[tex] S(x)=\int_{a}^{b}dt [(1/2)m(\dot x)^{2}-V(x)] [/tex]

However the Functional integral above can't be done except for "Semiclassical Approach" or when V(x)=0 or V(x)=x^{2}
 
  • #7
samalkhaiat
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wavemaster said:
Can you spot the error this time?..
the error was in
[tex] \int dy e^{-a y^{2}} = (\pi/2)^{1/2}(1/2a)[/tex]
it should be
[tex] \int dy e^{-a y^{2}} = (\pi/a)^{1/2}(1/2a)[/tex]
I think my miss-keying is to blame :frown:

regards

sam
 
  • #8
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Horray! :approve: Huge thanks, finally Schrödinger equation did come out!
One last question, how could you (or Feynman) see which term you had to expand? I rather tried expanding [tex]e^{iLdt/\hbar}[/tex] directly, without expanding the potential term around a fixed point, and without leaving a [tex]e^{imv^2/2\hbar}[/tex]. It was all a mess. I really wonder how you did see?

eljose, is that equation for QG?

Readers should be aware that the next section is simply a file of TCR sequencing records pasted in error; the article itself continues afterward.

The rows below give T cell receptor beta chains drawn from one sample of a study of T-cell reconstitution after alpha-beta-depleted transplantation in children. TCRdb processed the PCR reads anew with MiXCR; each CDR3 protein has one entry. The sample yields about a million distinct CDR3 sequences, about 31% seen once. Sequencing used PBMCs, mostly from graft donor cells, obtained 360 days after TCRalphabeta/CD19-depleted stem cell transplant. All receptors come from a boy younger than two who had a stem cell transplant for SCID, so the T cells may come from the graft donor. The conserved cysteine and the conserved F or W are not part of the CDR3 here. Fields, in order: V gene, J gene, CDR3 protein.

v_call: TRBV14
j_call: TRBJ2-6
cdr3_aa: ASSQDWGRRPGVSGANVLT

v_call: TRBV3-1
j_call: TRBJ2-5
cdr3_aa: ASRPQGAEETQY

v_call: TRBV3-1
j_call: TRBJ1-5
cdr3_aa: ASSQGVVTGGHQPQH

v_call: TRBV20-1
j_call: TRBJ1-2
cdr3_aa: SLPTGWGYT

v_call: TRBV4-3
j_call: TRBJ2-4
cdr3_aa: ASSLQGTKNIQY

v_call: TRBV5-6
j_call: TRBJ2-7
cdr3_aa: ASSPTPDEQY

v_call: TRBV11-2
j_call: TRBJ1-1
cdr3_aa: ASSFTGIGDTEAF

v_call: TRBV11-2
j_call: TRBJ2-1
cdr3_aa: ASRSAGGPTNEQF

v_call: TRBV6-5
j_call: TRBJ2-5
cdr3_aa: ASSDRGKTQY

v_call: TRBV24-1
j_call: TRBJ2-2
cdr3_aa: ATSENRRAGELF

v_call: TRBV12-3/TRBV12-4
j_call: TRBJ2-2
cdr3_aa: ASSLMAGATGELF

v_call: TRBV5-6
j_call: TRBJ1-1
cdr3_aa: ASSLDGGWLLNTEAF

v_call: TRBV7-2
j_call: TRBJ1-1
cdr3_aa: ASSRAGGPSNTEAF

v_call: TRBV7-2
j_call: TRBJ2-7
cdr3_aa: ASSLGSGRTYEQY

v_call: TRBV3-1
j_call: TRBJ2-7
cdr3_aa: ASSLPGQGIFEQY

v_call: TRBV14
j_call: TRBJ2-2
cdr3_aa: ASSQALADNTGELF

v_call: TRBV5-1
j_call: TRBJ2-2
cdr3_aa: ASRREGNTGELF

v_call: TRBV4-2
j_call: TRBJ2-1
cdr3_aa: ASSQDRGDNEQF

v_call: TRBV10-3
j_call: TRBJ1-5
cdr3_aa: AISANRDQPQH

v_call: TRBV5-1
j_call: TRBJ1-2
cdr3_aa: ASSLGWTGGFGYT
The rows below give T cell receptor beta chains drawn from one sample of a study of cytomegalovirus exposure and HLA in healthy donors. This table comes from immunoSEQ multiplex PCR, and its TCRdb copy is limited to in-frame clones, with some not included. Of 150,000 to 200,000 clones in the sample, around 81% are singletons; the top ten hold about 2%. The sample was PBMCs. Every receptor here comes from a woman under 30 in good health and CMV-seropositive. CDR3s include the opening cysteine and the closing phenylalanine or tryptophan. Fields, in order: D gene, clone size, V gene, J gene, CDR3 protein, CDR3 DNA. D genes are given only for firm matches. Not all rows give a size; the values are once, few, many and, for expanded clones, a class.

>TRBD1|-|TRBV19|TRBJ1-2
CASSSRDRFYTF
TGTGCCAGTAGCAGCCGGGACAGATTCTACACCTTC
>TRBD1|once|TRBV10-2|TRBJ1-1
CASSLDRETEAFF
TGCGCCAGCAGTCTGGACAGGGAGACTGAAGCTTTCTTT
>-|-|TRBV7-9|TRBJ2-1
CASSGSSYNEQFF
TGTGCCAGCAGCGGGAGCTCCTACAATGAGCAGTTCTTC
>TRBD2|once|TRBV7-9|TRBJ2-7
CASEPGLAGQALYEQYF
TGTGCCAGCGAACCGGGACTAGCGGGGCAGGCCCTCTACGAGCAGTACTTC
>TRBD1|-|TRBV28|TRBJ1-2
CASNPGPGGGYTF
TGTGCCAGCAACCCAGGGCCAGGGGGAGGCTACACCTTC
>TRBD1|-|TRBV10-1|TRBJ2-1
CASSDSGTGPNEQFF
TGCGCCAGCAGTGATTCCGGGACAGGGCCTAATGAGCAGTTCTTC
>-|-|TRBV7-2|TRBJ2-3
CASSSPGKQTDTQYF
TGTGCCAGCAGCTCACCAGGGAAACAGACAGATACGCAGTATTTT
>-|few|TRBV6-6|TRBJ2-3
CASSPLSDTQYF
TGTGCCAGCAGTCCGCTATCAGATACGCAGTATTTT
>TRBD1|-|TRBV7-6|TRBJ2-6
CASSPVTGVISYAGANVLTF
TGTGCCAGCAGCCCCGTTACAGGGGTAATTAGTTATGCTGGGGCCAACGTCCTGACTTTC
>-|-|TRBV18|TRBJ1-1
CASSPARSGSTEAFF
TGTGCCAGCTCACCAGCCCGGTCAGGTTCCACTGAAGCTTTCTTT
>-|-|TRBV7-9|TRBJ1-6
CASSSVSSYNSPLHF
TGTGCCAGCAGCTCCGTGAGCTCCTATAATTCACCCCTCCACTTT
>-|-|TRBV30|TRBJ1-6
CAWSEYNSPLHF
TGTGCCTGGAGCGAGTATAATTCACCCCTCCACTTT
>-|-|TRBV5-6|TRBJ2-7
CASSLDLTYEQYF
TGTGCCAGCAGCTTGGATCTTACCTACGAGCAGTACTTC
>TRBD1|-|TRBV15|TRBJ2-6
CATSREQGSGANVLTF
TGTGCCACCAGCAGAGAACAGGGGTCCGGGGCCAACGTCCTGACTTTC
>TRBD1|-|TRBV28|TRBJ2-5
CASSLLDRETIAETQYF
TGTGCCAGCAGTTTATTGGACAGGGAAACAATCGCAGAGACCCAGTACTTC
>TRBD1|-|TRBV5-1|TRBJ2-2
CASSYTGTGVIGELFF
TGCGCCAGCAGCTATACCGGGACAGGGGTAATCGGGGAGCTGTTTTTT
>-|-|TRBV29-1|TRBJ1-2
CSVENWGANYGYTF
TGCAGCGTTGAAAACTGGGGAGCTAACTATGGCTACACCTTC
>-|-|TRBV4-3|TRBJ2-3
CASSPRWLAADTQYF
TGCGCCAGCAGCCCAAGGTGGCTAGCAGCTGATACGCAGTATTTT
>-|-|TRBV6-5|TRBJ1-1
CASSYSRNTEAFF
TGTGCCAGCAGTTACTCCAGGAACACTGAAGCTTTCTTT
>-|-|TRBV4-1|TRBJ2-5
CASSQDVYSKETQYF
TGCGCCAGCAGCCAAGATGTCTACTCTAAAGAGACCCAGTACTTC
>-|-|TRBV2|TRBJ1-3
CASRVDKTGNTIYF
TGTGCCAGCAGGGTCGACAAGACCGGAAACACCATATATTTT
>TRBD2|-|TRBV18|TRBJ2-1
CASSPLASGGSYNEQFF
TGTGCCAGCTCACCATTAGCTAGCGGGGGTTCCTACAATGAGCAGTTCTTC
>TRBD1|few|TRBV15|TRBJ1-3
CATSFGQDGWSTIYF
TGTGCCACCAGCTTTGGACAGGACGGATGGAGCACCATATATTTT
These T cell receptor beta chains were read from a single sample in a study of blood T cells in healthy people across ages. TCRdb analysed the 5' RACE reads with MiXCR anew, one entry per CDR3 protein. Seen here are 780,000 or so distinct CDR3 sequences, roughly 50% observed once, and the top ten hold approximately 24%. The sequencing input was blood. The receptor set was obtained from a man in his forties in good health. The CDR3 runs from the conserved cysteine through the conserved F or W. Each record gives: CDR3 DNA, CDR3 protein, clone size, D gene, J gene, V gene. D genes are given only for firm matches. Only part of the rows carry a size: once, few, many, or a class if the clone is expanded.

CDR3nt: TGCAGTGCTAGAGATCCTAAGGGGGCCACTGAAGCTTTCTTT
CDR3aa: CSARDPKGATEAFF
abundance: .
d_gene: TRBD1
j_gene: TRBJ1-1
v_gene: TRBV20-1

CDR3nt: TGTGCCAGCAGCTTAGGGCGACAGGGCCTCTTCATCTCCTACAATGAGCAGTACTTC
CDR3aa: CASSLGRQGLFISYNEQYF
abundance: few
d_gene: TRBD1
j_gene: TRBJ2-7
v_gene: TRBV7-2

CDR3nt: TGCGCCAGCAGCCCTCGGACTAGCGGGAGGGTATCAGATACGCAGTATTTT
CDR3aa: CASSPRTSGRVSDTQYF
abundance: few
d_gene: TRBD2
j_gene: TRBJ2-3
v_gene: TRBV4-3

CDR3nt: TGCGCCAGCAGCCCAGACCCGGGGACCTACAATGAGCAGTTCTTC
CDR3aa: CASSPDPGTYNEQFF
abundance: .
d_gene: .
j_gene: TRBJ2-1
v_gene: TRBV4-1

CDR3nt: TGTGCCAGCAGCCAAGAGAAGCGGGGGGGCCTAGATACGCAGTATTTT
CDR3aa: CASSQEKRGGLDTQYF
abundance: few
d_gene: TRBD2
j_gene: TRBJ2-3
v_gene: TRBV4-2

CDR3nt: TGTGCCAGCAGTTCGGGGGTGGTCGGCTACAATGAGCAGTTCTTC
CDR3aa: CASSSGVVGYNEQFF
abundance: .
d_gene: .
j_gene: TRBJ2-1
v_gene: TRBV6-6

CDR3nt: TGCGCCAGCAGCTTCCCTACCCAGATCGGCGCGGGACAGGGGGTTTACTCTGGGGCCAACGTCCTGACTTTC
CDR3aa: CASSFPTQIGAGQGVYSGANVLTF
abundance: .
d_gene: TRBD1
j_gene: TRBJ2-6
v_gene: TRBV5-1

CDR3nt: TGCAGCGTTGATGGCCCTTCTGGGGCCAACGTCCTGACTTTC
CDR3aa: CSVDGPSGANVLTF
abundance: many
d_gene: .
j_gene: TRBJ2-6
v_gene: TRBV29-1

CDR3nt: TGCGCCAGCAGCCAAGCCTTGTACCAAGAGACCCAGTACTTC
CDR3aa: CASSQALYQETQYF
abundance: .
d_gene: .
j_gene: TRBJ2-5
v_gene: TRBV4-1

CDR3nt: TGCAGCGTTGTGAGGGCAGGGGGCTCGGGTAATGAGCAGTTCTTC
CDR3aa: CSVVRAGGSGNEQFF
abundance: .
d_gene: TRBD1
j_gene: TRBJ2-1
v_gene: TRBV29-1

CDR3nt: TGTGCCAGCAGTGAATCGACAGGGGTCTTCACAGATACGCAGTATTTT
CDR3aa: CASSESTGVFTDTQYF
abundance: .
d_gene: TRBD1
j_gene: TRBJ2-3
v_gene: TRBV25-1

• #9
samalkhaiat
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wavemaster said:
Horray! :approve: Huge thanks, finally Schrödinger equation did come out!
One last question, how could you (or Feynman) see which term you had to expand? I rather tried expanding [tex]e^{iLdt/\hbar}[/tex] directly, without expanding the potential term around a fixed point, and without leaving a [tex]e^{imv^2/2\hbar}[/tex]. It was all a mess. I really wonder how you did see?
Let us write

[tex]L(\frac{x-x'}{\epsilon} , x) = L(\frac{y}{\epsilon} , y+x') = T(\frac{y}{\epsilon}) - V(y+x') [/tex]

since we know the functional form of T;

[tex]T= \frac{m}{2}(\frac{y}{\epsilon})^{2}[/tex]

and this can be integrated out, then we only need to expand [tex]V(y+x')[/tex] .

We also do not expand the e first;

[tex]e^{iL\epsilon} = 1+ iL \epsilon + ...[/tex]

because this would lead to divergent integrals.
I hope this helps.


sam